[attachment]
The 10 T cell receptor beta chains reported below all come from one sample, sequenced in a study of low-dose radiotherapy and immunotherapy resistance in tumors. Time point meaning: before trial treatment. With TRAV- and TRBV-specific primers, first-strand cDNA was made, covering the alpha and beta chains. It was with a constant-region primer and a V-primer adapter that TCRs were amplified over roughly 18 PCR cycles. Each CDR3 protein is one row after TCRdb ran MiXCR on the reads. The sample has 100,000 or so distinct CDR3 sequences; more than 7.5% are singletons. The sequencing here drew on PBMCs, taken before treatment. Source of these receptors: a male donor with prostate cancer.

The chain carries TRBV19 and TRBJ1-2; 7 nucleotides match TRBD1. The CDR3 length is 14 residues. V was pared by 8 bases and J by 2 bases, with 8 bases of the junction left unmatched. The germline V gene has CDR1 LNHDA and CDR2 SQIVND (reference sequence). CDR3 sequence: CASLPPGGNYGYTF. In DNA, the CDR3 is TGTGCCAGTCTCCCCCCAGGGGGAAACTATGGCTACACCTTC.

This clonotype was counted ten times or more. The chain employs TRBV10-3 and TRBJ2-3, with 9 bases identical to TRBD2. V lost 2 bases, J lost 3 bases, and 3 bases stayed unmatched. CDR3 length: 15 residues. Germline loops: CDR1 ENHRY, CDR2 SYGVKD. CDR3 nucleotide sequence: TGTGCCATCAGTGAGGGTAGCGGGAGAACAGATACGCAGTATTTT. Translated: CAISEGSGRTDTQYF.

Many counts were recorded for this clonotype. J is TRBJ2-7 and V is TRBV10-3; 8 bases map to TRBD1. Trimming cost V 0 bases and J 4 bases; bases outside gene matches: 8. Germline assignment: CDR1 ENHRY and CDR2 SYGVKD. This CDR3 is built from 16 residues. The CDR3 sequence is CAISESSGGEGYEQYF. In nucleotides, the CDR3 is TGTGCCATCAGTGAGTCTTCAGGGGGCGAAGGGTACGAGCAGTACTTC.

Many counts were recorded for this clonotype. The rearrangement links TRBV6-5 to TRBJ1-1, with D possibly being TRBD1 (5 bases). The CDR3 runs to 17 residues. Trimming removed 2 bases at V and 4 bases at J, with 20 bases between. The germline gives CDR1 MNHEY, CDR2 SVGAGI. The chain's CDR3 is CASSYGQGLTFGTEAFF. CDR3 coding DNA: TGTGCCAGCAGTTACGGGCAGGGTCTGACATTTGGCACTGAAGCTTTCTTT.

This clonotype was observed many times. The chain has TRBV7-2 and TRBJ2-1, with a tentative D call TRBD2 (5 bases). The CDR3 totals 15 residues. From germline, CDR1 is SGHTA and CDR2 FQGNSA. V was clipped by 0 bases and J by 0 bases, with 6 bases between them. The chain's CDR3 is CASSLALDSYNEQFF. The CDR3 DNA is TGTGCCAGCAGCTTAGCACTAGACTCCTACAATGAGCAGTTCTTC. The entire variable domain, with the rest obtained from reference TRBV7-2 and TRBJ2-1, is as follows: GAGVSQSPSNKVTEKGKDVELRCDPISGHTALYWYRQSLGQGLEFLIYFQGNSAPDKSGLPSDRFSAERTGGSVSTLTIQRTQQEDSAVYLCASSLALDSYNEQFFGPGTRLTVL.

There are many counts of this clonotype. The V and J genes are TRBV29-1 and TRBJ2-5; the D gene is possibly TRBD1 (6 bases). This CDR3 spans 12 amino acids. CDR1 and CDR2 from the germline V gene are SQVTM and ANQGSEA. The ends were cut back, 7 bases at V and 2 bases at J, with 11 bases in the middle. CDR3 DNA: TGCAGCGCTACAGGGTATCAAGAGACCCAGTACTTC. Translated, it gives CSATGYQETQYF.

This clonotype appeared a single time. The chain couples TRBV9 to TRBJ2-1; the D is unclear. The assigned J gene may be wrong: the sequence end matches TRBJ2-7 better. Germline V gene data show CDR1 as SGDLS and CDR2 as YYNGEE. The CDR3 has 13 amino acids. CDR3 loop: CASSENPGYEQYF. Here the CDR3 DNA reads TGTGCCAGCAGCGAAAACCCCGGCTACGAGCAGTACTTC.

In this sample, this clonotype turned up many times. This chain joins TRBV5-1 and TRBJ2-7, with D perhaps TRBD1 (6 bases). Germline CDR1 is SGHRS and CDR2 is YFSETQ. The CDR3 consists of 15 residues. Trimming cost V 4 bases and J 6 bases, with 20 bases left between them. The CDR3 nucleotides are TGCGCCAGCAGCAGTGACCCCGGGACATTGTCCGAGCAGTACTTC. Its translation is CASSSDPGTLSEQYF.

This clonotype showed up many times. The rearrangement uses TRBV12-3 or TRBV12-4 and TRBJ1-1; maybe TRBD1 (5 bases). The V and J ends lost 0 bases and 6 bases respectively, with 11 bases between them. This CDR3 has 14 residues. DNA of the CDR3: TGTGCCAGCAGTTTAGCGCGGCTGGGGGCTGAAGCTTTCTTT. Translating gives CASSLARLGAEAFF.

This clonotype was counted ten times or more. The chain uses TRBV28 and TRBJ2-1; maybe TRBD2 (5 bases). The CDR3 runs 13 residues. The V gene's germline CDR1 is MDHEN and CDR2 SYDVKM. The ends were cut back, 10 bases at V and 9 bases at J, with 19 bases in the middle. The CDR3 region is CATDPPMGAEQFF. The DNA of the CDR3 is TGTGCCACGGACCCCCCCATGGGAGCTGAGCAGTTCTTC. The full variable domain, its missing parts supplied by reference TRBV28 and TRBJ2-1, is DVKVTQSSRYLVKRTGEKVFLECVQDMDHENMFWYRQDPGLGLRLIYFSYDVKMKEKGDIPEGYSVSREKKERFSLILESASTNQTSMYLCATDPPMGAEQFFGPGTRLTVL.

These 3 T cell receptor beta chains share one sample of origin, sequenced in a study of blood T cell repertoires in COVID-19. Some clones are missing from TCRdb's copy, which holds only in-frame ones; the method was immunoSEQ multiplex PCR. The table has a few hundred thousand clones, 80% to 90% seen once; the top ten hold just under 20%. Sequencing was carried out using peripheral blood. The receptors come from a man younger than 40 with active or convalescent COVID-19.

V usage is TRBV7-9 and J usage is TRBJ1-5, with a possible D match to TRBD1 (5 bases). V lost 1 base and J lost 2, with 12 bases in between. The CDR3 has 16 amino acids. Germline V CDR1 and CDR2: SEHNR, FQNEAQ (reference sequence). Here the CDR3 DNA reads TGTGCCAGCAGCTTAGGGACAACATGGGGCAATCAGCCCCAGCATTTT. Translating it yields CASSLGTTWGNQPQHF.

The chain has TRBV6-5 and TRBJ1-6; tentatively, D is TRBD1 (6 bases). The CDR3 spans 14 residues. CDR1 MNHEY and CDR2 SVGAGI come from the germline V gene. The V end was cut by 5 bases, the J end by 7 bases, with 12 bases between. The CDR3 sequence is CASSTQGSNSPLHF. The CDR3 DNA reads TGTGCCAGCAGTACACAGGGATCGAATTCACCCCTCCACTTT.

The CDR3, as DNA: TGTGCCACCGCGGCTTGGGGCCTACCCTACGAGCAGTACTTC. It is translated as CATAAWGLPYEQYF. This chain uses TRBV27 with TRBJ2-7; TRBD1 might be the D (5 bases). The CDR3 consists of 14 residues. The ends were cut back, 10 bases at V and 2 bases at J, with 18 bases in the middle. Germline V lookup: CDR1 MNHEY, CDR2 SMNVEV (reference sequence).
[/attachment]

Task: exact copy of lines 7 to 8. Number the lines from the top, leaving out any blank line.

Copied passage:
There are many counts of this clonotype. The V and J genes are TRBV29-1 and TRBJ2-5; the D gene is possibly TRBD1 (6 bases). This CDR3 spans 12 amino acids. CDR1 and CDR2 from the germline V gene are SQVTM and ANQGSEA. The ends were cut back, 7 bases at V and 2 bases at J, with 11 bases in the middle. CDR3 DNA: TGCAGCGCTACAGGGTATCAAGAGACCCAGTACTTC. Translated, it gives CSATGYQETQYF.

This clonotype appeared a single time. The chain couples TRBV9 to TRBJ2-1; the D is unclear. The assigned J gene may be wrong: the sequence end matches TRBJ2-7 better. Germline V gene data show CDR1 as SGDLS and CDR2 as YYNGEE. The CDR3 has 13 amino acids. CDR3 loop: CASSENPGYEQYF. Here the CDR3 DNA reads TGTGCCAGCAGCGAAAACCCCGGCTACGAGCAGTACTTC.